With masking and vaccination requirements largely dropped in Italy and summer approaching, crowds of travellers have begun to return to Rome’s Centro Storico – the area most dependent on tourism and the hardest hit by the pandemic – according to hoteliers and others working near Rome’s iconic spots.
“Trevi Square and the whole centre of Rome is full of tourists again,” said Fabrizio Rezza, reservations manager for the Hotel Fontana, referring to the throngs around the storied monument in front of the hotel, Trevi Fountain. “It seems like no one is afraid of COVID any longer.”
And so the Eternal City continues to live up to its name, boosted by some long-awaited reopenings and a crop of new restaurants, hotels and cultural spots all over town.
MUSEUMS AND ARCHAEOLOGICAL SITES
Under renovation since 2007, the distinctive circular Mausoleum of Agustus (5-euro admission) began welcoming the public again last year, and the Casa Romana, a fourth-century dwelling beneath the free Museo di Scultura Antica Giovanni Barracco, has also reopened after an even longer hiatus.
Among Rome’s fledgling cultural venues, the new Museo Ninfeo offers visitors the chance to admire the ruins of a former hideaway and pleasure garden for emperors like Claudius and Caligula. (The museum is open Saturday and Sunday only. An adult ticket costs 14.30 euros and can be purchased through Vivaticket.) The just-opened (and free) Garum museum (named after an ancient Roman fish sauce) traces the history of Italian cooking and eating.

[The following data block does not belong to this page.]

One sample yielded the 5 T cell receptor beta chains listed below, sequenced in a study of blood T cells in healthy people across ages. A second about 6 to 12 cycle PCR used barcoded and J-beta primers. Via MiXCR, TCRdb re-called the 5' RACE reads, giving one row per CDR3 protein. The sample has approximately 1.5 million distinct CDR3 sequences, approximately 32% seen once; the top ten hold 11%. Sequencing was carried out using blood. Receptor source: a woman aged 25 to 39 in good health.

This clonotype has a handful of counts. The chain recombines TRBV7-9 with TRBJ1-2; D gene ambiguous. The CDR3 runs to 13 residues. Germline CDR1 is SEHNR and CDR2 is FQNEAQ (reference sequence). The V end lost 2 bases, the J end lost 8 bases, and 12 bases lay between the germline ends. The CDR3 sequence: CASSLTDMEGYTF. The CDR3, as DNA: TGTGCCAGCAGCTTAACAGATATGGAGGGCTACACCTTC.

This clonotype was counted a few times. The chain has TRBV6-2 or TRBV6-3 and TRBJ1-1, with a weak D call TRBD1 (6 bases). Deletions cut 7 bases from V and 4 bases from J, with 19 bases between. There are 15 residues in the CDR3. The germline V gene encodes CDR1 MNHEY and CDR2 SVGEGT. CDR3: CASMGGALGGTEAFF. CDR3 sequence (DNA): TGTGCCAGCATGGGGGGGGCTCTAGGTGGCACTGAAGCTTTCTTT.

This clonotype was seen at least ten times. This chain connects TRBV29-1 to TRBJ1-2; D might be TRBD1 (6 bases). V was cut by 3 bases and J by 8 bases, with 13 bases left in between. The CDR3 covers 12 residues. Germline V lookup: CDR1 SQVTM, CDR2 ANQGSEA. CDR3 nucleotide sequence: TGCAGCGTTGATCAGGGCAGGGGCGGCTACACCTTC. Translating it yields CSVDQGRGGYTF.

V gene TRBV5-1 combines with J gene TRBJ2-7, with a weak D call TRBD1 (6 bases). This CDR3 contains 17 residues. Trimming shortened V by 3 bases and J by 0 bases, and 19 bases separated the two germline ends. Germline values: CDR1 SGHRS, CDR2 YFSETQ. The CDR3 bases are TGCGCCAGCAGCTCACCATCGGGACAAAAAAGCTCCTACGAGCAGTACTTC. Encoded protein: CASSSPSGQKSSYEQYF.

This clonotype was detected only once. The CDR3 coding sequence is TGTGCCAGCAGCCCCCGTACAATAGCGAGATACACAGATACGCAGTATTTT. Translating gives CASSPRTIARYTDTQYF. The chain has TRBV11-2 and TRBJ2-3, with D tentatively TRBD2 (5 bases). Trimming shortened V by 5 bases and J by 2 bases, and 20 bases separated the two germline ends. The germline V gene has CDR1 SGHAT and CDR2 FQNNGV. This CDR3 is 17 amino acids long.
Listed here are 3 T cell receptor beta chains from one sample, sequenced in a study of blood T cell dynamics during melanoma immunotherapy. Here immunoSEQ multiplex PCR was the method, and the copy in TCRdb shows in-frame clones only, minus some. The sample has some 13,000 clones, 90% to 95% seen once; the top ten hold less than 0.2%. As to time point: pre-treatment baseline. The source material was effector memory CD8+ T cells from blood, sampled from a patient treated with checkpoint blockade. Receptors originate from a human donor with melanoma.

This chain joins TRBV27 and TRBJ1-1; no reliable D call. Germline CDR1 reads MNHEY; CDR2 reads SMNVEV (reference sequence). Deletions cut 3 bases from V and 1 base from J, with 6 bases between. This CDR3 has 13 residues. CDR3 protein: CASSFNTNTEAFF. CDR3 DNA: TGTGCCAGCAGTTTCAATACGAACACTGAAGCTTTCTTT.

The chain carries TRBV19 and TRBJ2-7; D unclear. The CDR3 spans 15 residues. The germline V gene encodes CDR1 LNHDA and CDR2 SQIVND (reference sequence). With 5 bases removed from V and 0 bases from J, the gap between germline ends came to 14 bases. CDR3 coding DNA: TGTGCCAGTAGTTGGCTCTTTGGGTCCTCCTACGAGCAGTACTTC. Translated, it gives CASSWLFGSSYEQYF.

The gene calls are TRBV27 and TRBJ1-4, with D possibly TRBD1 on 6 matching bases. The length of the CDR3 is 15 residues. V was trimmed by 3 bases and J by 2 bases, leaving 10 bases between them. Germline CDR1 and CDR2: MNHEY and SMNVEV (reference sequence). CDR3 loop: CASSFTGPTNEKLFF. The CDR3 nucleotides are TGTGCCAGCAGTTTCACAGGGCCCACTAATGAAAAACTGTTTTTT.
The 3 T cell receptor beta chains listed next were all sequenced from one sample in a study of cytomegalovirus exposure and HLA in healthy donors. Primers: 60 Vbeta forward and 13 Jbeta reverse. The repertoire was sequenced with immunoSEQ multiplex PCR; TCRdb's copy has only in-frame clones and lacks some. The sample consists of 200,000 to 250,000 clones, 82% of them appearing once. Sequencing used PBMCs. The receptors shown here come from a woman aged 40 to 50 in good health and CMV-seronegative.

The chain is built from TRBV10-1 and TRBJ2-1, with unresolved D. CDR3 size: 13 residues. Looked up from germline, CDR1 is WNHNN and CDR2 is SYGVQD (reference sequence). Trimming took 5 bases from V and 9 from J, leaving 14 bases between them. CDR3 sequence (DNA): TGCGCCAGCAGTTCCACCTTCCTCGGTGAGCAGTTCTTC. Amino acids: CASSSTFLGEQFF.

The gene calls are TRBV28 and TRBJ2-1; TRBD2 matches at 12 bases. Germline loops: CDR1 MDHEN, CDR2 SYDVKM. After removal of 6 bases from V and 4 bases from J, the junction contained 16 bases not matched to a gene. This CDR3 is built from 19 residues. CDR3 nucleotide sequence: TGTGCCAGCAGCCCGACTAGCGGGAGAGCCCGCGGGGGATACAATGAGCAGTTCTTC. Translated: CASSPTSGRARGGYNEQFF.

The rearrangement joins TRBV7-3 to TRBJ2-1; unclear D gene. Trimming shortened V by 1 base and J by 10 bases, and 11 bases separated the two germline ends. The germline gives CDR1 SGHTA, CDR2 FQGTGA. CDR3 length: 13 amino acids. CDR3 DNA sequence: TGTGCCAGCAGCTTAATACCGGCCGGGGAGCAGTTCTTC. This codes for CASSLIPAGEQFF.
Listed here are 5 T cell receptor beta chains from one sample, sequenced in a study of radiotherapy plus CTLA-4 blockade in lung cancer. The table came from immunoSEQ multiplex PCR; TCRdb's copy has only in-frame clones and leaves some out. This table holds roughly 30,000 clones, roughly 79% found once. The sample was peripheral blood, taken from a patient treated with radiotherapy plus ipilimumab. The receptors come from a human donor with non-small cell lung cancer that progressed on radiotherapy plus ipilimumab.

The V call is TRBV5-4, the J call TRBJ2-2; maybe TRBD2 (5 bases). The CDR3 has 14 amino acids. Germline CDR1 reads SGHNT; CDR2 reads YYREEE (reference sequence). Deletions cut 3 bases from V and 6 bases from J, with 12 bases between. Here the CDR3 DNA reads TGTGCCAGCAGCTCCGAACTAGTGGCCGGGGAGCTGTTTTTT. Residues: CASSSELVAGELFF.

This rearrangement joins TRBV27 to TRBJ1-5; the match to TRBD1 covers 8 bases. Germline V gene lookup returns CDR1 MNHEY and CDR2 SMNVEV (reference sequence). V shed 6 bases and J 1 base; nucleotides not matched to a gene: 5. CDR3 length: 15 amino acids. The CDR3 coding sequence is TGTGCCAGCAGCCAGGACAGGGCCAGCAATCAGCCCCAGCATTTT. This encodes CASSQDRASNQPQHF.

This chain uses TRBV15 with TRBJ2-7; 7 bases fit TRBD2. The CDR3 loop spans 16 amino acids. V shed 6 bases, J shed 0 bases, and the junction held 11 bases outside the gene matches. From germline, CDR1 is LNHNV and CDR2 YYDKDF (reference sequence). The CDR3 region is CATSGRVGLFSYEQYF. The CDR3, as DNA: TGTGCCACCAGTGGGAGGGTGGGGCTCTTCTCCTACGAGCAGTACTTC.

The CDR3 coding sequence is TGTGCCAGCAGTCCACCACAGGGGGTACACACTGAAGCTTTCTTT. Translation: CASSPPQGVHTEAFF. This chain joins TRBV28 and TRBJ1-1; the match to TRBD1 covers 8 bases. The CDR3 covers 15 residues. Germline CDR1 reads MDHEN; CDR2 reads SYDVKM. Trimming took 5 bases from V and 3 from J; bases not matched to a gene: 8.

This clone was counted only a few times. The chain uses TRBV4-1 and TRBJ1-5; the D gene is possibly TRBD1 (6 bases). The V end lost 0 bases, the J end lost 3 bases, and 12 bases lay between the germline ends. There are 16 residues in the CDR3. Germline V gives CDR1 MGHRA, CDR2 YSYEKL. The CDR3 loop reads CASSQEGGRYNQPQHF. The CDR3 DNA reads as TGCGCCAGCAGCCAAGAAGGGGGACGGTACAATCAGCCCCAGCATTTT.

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Housed in a 16th-century palazzo, the new museum showcases centuries-old utensils, vessels, moulds and other cookware, as well an extensive library of books and prints related to the culinary arts.
Italy has also reintroduced free admission for state museums and archaeological sites the first Sunday of each month. At all other times, certain tourist hot spots, notably the Colosseum site (which includes the Forum and Palatine Hill; 16 euros) and Galleria Borghese (13 euros; free for those 17 and under), require tickets to be purchased online.
VAST BUFFET OF NEW RESTAURANTS